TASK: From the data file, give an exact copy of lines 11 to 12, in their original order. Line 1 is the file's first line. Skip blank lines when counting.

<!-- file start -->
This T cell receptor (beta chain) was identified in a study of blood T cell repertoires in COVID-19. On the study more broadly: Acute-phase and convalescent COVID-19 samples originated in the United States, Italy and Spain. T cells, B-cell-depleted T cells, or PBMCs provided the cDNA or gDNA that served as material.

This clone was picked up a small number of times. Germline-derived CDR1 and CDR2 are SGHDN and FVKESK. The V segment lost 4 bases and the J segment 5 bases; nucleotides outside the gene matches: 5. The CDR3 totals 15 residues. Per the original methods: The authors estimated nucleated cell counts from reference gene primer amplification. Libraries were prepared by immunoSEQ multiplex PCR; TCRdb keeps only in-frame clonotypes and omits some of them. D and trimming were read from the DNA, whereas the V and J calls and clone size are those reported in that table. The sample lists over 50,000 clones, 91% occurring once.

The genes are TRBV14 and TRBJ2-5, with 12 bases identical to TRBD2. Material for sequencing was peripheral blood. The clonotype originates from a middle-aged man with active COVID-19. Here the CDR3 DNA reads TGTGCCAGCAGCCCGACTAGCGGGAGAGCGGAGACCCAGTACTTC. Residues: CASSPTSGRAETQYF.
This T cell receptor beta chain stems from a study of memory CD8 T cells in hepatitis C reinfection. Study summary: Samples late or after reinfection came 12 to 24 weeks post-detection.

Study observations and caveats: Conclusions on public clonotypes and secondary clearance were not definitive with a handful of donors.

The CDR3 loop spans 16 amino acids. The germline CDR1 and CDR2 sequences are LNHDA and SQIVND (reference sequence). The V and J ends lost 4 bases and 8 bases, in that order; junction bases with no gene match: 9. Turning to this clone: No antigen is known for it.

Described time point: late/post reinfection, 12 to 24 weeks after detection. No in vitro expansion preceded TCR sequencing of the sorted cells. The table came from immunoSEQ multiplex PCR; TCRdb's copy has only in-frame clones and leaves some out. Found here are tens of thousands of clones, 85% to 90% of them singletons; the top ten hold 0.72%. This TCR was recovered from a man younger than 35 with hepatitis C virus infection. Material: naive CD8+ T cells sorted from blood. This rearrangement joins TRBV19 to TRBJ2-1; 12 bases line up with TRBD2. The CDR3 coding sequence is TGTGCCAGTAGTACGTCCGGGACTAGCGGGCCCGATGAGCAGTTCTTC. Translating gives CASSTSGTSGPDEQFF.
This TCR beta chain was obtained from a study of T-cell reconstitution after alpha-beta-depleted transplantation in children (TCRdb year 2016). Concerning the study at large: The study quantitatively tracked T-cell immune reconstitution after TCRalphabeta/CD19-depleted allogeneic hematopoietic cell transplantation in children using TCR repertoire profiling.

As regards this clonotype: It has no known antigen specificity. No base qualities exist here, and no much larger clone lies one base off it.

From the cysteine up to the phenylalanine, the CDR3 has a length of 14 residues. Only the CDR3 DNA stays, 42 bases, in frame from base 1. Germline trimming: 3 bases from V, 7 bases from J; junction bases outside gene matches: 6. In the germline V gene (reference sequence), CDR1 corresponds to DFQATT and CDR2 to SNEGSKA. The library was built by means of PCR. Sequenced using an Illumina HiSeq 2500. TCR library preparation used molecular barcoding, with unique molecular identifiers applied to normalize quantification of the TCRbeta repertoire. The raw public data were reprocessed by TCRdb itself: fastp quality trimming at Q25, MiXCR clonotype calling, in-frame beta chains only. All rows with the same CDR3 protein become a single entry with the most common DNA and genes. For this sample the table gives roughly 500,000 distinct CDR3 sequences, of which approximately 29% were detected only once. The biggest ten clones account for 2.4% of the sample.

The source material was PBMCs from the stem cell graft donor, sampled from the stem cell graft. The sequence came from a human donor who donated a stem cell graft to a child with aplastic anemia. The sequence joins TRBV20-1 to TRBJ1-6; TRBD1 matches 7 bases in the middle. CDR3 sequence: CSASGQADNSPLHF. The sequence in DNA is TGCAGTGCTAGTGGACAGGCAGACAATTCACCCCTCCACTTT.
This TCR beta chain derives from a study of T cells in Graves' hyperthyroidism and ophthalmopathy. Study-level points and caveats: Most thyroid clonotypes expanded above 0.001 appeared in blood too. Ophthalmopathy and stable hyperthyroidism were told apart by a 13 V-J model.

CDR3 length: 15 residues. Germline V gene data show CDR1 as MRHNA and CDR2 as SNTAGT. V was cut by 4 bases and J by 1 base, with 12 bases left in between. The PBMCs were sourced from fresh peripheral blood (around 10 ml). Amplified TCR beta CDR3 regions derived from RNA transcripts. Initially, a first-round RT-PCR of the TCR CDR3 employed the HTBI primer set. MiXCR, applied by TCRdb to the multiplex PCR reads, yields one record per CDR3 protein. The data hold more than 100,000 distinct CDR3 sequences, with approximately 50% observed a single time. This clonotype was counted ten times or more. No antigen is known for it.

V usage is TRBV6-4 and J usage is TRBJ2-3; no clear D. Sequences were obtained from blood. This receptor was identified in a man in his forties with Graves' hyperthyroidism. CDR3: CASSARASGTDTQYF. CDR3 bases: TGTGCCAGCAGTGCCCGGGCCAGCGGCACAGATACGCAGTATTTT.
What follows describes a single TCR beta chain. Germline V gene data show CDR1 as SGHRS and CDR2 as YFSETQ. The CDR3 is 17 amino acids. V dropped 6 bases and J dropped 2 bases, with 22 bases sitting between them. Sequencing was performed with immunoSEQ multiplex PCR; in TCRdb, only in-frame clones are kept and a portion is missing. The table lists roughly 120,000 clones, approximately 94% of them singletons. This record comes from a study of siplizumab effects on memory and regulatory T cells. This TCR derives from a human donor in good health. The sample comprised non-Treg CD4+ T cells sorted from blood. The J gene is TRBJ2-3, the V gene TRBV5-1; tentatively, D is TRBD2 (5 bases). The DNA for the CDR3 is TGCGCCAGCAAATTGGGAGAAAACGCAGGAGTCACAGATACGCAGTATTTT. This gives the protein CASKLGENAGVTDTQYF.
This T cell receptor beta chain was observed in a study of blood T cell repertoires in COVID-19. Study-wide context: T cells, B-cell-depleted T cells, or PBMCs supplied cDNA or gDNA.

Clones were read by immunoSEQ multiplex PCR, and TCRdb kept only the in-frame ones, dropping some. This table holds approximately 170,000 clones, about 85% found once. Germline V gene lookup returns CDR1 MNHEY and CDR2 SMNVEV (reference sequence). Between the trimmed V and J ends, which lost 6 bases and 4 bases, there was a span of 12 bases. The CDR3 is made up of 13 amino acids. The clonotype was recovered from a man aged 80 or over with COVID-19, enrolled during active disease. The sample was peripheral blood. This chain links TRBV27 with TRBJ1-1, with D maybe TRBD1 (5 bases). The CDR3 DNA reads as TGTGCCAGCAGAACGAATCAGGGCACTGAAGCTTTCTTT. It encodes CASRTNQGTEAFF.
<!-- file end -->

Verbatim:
The source material was PBMCs from the stem cell graft donor, sampled from the stem cell graft. The sequence came from a human donor who donated a stem cell graft to a child with aplastic anemia. The sequence joins TRBV20-1 to TRBJ1-6; TRBD1 matches 7 bases in the middle. CDR3 sequence: CSASGQADNSPLHF. The sequence in DNA is TGCAGTGCTAGTGGACAGGCAGACAATTCACCCCTCCACTTT.
This TCR beta chain derives from a study of T cells in Graves' hyperthyroidism and ophthalmopathy. Study-level points and caveats: Most thyroid clonotypes expanded above 0.001 appeared in blood too. Ophthalmopathy and stable hyperthyroidism were told apart by a 13 V-J model.